Thursday, May 9, 2024

The Breeding Birds of Minnesota Review


Bird lists and bird collecting in the United States can be traced back 200 years or more in the exploits of explorers and early naturalists like Lewis and Clark and Alexander Wilson. Large, organized bird surveys came more recently including the well known Christmas Bird Count started in 1900. By the second half of the 20th century worries about loss of wildlife and habitat were growing. A nationwide scientific assessment of bird populations was designed and initiated by Chandler Robbins in 1966 in the form of the Breeding Bird Survey done every year across the country to track changes in bird populations.

State breeding bird surveys were encouraged by Robbins and in 1974 the first collection of data at a state level was done in Massachusetts 1974-1978. The first printed breeding birds atlas was published by the state of Vermont in 1985 based on a survey of the state done from 1976-1980. This year Minnesota joins the party by publishing The Breeding Birds of Minnesota, History, Ecology and Conservation authored by Pfannmuller, Niemi and Green. The book is based on data collected by hundreds of individuals over 5 years from 2009-2013. The original use of these data was to construct an online Minnesota Breeding Bird Atlas in 2017. Many people (me included) hoped for a published book right away. I had seen the wonderful BBA that Wisconsin had printed in 2006 (they are due to publish their second BBA in 2025) and thought we should have something as good if not better. A number of hurdles, not the least of which was funding, were finally overcome and book came to fruition. The wait was certainly worth it.

The Breeding Birds of Minnesota, all 685 pages of it, is BEAUTIFUL. It's not what some people may expect. This book doesn't address species that are only here in the non-breeding season or are only seen as they pass through the state in migration. This book isn't an identification guide and this book definitely isn't something to carry into the field on a hike. What this book is, is an in depth look at the 250 species of birds that breed within our state borders from both an historical and modern day perspective.

There are 4 sections that make up the the book. However, I would encourage readers to read both the Forward by Dr. Francesca Cuthbert and the Introduction to set up some context before diving into the main sections. The first 3 sections are foundational. 

Section 1 Introduces the Minnesota Breeding Bird Atlas and how the survey was designed and carried out. This addresses data collection, data summaries and some of the highlights in the survey.

Section 2 is a really nice introduction to the biogeography of the birds in Minnesota. If the reader has any familiarity with the Minnesota DNR Ecological Classification System they will recognize maps and habitats described here. 

Section 3 describes how to read the species descriptions providing explanations and definitions for many of the terms used in the species accounts. This is especially helpful in keeping a lot of the acronyms used straight.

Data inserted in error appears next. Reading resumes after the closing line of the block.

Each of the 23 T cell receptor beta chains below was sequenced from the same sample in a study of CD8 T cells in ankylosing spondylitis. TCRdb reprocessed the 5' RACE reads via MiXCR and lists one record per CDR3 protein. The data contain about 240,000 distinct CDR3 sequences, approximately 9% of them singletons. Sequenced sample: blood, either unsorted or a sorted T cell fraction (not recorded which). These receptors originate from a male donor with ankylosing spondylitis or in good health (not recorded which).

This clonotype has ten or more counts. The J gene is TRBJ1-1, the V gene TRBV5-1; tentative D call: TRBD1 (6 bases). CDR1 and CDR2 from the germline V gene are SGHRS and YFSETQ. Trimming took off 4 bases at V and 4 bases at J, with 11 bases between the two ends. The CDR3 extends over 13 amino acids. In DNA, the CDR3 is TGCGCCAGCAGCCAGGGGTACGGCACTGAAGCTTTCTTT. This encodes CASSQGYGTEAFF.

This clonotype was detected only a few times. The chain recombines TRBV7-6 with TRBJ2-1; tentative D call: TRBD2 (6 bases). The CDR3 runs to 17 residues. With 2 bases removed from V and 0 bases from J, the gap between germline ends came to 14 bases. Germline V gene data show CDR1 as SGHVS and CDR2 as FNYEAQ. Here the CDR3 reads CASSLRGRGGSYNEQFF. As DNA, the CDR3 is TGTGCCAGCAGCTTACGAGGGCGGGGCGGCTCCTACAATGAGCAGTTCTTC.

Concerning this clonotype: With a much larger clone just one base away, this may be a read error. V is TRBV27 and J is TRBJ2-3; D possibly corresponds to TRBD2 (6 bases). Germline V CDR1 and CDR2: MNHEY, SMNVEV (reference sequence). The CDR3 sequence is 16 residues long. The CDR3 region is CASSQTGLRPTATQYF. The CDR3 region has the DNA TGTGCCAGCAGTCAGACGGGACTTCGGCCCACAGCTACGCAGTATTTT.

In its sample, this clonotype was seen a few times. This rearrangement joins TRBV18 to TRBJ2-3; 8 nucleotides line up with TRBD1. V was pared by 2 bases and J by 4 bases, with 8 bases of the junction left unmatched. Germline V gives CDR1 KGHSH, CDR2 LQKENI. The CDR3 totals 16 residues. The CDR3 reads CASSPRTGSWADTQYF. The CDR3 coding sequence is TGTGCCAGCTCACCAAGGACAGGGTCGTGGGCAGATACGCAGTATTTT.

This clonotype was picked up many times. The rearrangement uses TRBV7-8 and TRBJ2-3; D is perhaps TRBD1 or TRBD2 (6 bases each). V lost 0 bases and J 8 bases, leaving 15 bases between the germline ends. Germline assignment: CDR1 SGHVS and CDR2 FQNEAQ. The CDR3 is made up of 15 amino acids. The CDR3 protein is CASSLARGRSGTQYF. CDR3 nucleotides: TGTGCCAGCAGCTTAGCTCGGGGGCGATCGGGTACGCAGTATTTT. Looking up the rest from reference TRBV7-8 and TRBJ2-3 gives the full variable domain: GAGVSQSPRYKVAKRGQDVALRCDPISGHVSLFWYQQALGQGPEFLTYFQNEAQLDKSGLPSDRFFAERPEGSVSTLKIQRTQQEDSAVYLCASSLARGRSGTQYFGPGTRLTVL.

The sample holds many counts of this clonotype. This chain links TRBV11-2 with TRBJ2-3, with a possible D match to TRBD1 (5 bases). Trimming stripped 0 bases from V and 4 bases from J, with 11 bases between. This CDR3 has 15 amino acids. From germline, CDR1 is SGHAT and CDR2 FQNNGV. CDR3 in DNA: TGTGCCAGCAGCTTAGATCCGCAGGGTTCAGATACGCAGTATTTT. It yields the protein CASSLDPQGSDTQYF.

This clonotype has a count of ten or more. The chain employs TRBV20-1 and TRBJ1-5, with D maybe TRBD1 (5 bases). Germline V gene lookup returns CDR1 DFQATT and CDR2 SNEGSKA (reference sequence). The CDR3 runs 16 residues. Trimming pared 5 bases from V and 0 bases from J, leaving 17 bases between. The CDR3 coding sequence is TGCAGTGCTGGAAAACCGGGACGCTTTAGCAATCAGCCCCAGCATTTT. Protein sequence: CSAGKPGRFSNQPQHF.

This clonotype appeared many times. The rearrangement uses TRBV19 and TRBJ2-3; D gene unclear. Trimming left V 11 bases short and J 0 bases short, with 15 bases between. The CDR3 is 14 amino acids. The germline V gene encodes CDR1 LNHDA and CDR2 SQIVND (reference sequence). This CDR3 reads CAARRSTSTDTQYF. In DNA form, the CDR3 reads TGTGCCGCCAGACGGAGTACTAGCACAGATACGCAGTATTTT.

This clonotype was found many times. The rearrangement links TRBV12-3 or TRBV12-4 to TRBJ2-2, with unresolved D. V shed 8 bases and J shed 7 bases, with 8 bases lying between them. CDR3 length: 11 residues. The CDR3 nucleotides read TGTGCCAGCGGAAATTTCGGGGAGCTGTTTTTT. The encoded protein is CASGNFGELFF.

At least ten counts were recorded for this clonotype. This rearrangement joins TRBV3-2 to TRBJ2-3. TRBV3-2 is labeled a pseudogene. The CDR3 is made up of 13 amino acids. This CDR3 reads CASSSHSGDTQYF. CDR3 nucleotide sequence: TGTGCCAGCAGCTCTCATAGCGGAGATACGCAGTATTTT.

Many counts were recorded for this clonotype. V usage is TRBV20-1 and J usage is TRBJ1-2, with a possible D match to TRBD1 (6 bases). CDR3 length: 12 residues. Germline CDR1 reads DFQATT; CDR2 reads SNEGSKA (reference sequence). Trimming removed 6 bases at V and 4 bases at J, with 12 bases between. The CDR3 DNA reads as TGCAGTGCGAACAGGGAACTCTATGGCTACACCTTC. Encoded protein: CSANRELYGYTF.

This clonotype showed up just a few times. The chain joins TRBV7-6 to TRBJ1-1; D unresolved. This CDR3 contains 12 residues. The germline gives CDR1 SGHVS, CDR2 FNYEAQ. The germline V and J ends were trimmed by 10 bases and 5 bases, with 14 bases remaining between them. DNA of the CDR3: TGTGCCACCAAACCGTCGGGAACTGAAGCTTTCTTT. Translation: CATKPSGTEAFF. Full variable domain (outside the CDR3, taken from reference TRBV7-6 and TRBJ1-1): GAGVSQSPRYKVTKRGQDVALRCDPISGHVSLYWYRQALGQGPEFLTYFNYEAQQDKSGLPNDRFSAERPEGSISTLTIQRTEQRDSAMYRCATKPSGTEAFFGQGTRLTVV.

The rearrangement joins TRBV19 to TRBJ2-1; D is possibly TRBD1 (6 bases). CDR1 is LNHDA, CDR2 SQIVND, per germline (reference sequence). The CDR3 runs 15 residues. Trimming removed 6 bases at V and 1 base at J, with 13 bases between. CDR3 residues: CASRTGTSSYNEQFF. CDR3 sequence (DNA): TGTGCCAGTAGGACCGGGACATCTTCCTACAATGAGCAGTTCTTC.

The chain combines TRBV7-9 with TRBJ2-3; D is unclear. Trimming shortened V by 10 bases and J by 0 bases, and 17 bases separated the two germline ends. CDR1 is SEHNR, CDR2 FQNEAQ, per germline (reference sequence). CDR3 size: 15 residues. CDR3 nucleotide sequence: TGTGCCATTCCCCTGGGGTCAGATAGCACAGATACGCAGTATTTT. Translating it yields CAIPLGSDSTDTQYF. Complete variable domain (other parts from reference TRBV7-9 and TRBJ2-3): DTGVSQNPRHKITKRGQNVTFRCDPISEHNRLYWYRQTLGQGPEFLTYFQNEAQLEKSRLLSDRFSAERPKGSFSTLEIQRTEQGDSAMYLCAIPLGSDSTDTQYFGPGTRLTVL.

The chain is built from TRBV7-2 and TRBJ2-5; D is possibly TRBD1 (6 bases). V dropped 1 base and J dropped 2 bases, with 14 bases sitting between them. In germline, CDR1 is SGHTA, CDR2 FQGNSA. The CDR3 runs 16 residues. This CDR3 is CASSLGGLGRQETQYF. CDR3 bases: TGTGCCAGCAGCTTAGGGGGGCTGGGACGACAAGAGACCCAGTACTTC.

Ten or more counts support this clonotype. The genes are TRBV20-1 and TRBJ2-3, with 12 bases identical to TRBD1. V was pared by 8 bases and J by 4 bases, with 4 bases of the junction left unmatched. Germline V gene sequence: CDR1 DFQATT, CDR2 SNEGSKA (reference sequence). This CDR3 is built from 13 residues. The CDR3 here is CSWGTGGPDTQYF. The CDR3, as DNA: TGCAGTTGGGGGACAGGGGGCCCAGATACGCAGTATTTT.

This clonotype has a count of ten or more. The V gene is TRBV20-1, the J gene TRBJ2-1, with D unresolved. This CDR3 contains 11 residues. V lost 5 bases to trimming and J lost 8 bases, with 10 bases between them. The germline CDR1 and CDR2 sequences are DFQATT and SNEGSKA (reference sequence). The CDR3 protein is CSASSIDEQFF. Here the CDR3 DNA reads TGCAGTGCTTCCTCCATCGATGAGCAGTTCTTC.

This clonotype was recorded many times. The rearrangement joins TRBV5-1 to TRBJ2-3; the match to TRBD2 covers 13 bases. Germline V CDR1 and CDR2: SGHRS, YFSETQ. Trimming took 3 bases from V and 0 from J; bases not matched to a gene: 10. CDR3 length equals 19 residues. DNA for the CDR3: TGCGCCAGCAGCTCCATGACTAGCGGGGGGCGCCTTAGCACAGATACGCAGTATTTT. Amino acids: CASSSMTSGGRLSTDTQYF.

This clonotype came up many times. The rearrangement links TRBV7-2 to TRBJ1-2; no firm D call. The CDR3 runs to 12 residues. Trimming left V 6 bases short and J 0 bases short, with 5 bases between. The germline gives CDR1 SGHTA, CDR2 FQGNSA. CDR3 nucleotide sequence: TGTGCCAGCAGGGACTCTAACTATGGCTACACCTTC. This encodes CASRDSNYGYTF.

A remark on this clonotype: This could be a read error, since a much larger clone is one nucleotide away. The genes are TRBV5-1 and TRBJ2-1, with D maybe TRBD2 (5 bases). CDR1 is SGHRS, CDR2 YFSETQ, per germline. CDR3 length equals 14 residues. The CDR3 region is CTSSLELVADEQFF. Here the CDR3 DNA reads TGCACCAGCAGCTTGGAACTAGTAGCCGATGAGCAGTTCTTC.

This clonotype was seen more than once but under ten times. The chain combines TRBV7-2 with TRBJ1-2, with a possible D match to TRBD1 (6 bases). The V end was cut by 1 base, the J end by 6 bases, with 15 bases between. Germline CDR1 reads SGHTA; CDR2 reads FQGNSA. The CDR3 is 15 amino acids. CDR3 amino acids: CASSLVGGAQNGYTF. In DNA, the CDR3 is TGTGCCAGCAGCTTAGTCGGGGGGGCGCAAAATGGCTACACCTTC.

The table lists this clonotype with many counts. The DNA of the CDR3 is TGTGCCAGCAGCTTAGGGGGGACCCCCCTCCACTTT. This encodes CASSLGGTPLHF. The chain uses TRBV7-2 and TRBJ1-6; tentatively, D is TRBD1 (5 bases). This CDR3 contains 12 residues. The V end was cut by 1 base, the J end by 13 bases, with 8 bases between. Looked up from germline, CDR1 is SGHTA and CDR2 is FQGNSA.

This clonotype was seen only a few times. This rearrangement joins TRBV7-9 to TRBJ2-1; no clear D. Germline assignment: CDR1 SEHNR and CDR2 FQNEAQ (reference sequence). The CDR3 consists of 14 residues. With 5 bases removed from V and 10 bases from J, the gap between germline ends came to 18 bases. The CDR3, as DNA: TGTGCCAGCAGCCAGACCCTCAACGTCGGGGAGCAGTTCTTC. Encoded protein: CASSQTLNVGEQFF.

Section 4 is the bulk of the book and, to most readers, will be the most interesting part. These are the species accounts and the organizational layout makes this section very easy to use. The species covered are arranged phylogenetically like a field guide. Each species account covers 2 facing pages and are about 1500 words long. Some species of special interest have longer accounts of approximately 3000 words. A photo of the bird is included. There are maps for every species that show the breeding range in Minnesota as discovered in the atlas effort. The text covers 4 topics: 1) Breeding distribution, 2) Breeding habitat with an accompanying photo, 3) Population abundance including a graph of population trends for some species and 4) Conservation overview which for many species is maybe the most important section when it comes to management.

Finally, the Acknowledgements section and Appendices should be read. These often feel like add ons but the appendices are a source of analysis that is eye opening and the section listing all the individuals who participated in this effort makes you realize what a huge project this was.

I have very few quibbles with this book. I would have liked the maps to be a bit larger but that would be at the sacrifice of text. The maps are still accessible in a larger size on the original atlas website ( A few of the species photos feel a little small but, again, making them bigger would have cost something else. Some people may see the price of this book and think it is too expensive at $60 but a book of this quality could easily have pushed $100. This book is a deal.

This is a project of which the people of Minnesota (and not just birders) can be proud and I hope everyone interested in birds and or conservation will purchase a copy. I have a small personal criticism in that my name is misspelled in the participant list (I even sent an e-mail to have it fixed on the website). Maybe it can be corrected if and when The Breeding Birds of Minnesota II is published in the not too distant future.

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